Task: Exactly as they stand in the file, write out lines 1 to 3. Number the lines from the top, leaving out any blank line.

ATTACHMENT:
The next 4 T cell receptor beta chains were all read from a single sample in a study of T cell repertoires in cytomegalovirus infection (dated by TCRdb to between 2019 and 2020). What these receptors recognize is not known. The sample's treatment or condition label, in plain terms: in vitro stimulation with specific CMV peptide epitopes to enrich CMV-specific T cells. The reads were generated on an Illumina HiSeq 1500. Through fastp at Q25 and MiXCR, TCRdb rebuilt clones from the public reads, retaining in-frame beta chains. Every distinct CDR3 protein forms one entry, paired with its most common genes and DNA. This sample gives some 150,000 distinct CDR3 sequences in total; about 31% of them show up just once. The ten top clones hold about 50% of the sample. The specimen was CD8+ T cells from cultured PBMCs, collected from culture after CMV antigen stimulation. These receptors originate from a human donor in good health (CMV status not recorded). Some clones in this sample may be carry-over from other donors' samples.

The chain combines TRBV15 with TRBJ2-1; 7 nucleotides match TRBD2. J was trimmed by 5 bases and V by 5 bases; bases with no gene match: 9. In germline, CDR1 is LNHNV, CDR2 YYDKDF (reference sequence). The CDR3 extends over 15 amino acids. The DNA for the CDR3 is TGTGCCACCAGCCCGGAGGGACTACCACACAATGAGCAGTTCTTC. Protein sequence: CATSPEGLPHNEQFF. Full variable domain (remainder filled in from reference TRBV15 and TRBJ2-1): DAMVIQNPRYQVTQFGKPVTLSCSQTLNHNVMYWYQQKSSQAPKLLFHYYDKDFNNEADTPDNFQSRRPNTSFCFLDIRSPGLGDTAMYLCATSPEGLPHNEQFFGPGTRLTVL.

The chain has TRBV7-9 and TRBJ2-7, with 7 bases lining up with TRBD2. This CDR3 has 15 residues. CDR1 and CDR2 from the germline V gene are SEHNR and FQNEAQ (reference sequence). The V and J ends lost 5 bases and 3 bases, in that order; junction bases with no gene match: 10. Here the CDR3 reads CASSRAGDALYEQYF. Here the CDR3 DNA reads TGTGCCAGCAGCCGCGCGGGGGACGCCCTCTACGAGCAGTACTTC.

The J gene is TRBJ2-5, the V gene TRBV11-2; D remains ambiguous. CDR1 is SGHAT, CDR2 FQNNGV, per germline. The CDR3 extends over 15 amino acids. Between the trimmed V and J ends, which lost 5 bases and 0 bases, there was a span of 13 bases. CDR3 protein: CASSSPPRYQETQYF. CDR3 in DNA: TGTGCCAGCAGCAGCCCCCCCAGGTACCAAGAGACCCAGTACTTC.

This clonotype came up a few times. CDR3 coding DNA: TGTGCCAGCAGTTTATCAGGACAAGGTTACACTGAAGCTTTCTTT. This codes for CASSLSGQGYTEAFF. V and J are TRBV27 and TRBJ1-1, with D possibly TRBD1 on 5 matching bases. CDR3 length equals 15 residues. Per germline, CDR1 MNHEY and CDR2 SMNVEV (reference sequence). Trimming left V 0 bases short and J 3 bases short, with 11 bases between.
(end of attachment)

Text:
The next 4 T cell receptor beta chains were all read from a single sample in a study of T cell repertoires in cytomegalovirus infection (dated by TCRdb to between 2019 and 2020). What these receptors recognize is not known. The sample's treatment or condition label, in plain terms: in vitro stimulation with specific CMV peptide epitopes to enrich CMV-specific T cells. The reads were generated on an Illumina HiSeq 1500. Through fastp at Q25 and MiXCR, TCRdb rebuilt clones from the public reads, retaining in-frame beta chains. Every distinct CDR3 protein forms one entry, paired with its most common genes and DNA. This sample gives some 150,000 distinct CDR3 sequences in total; about 31% of them show up just once. The ten top clones hold about 50% of the sample. The specimen was CD8+ T cells from cultured PBMCs, collected from culture after CMV antigen stimulation. These receptors originate from a human donor in good health (CMV status not recorded). Some clones in this sample may be carry-over from other donors' samples.

The chain combines TRBV15 with TRBJ2-1; 7 nucleotides match TRBD2. J was trimmed by 5 bases and V by 5 bases; bases with no gene match: 9. In germline, CDR1 is LNHNV, CDR2 YYDKDF (reference sequence). The CDR3 extends over 15 amino acids. The DNA for the CDR3 is TGTGCCACCAGCCCGGAGGGACTACCACACAATGAGCAGTTCTTC. Protein sequence: CATSPEGLPHNEQFF. Full variable domain (remainder filled in from reference TRBV15 and TRBJ2-1): DAMVIQNPRYQVTQFGKPVTLSCSQTLNHNVMYWYQQKSSQAPKLLFHYYDKDFNNEADTPDNFQSRRPNTSFCFLDIRSPGLGDTAMYLCATSPEGLPHNEQFFGPGTRLTVL.

The chain has TRBV7-9 and TRBJ2-7, with 7 bases lining up with TRBD2. This CDR3 has 15 residues. CDR1 and CDR2 from the germline V gene are SEHNR and FQNEAQ (reference sequence). The V and J ends lost 5 bases and 3 bases, in that order; junction bases with no gene match: 10. Here the CDR3 reads CASSRAGDALYEQYF. Here the CDR3 DNA reads TGTGCCAGCAGCCGCGCGGGGGACGCCCTCTACGAGCAGTACTTC.